Providing loans to a farmer relying on one source of income of course is a high risk, but in this case it is tolerable given two factors. First, is the fact that the farmers’ incomes are spread out over time, given that milk is produced daily rather than once or twice a year (as in the case of crop cycles). Likewise, if one cow becomes sick, this need not excessively affect output – again, unlike in the case of crops. Second, the formal and informal production chains are proving to be robust; in the case of formal networks, PIL and Delicia have developed distinct routes along which they pick up milk daily. Regarding informal networks, the local SS office, in working closely with the community representatives, were confident these groups could work together to develop a viable business plan to procure and repay a loan for a tractor.
The last example is that of Caranavi, a bustling little town surrounded by communities that collectively produce 95 percent of Bolivia’s coffee, all organically. However, unlike quinoa (and dairy), coffee is not popularly consumed in Bolivia, and so is grown primarily for export. According to a specialist at BIB, a French export company that works with local coffee producers, it is this lack of domestic demand – and therefore culture – that is the cause of an ailing production chain. Many farmers who grow coffee (among other products) sell to a cooperative that would then sell on to a more formal buyer. However, a number of farmers complained of the lack of value in selling into these cooperatives, saying they were underpaid for their coffee and received little agricultural training in return for joining – something the farmers considered valuable.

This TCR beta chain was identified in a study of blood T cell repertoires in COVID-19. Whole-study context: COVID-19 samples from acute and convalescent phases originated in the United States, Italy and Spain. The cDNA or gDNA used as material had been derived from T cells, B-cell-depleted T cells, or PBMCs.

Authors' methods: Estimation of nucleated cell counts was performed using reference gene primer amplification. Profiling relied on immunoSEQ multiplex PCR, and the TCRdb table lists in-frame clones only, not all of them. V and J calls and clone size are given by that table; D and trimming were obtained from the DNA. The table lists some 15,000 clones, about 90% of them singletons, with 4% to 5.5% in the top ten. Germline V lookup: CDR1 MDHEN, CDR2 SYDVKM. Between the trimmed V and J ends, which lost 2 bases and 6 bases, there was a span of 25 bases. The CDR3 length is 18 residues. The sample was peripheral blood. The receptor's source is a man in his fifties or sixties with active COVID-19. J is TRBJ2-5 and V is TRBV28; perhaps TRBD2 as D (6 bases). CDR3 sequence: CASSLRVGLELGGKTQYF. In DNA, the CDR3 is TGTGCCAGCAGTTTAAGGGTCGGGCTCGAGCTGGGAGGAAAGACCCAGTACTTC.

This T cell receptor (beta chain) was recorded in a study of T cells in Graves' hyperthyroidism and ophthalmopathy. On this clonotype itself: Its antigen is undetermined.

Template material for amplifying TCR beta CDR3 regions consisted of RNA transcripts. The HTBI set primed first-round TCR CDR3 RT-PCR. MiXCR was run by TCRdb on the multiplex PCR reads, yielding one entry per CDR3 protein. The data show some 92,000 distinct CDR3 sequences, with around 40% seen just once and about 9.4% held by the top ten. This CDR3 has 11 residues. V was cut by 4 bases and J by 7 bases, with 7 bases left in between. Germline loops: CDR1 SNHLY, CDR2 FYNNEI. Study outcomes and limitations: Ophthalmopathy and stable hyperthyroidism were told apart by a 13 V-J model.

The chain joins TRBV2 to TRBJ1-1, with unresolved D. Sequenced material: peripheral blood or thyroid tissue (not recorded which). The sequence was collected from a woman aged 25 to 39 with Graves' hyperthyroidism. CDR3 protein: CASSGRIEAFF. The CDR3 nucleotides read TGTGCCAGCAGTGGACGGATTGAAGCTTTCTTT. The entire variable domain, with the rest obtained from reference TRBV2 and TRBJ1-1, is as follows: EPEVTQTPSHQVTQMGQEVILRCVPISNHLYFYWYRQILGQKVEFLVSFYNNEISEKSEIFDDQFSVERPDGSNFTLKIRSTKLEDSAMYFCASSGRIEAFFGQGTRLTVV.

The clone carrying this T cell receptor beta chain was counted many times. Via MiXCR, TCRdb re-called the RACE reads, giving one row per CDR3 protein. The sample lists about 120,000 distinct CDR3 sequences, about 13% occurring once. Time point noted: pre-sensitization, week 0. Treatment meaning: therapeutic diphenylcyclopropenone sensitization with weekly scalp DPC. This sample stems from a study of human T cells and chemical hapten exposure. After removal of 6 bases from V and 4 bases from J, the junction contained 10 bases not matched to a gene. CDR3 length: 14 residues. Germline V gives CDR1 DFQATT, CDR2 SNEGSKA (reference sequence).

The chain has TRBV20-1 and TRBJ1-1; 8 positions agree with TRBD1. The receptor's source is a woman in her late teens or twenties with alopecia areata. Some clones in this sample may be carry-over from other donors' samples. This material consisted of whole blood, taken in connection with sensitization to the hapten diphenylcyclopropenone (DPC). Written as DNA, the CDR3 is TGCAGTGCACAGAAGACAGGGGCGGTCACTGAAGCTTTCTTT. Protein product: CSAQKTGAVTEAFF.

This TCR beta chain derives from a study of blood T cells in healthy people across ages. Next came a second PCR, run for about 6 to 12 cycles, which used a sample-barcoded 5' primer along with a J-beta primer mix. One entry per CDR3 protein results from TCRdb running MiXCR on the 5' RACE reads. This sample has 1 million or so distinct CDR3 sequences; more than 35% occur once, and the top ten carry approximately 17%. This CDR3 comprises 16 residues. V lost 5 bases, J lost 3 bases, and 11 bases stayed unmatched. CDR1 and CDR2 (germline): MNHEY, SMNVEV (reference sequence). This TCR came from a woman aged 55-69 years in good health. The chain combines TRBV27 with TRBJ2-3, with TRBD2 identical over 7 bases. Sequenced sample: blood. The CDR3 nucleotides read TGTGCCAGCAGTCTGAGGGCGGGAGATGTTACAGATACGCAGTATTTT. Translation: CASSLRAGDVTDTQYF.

Celccar, an NGO, works to try and improve the technical and financial assistance that coffee cooperatives provide to their members, while BIB supports projects run by its partner cooperatives to improve bean quality. Nevertheless, this lack of coffee tradition and domestic demand seems to be the cause of an industry that is walking but not yet running. Moreover, in contrast to quinoa production, which encompasses practically the entire value chain, Caranavi farmers and buyers go only so far as to process the bean to its “green” stage. Roasting, packaging and branding all takes place outside of the country (with the exception of mostly lower-grade coffee grain that is roasted and sold domestically). Indeed, the local SS office told me they would be less likely to provide a loan to a farmer who only produces coffee than one who has diversified into other crops, so as to lower risk.
None of these three products lack demand, either domestically or internationally. Challapata and Patacamaya however have been able to capitalize on domestic demand to develop strong value chains – albeit to different degrees – while farmers and organizations in and around Caranavi are only just starting to cooperate and capture a small portion of the organic coffee market for themselves. The notion of rural clients and monoculture being too-high a risk, thus does not by definition apply in the context of a robust value chain, a fact that microfinance agencies like SS are eager to support.
The next step is to better understand how to emulate these success stories and apply them to value chains that are still fragile. In doing so micro-loans will be able to help more poor farmers and rural communities, in Bolivia and elsewhere.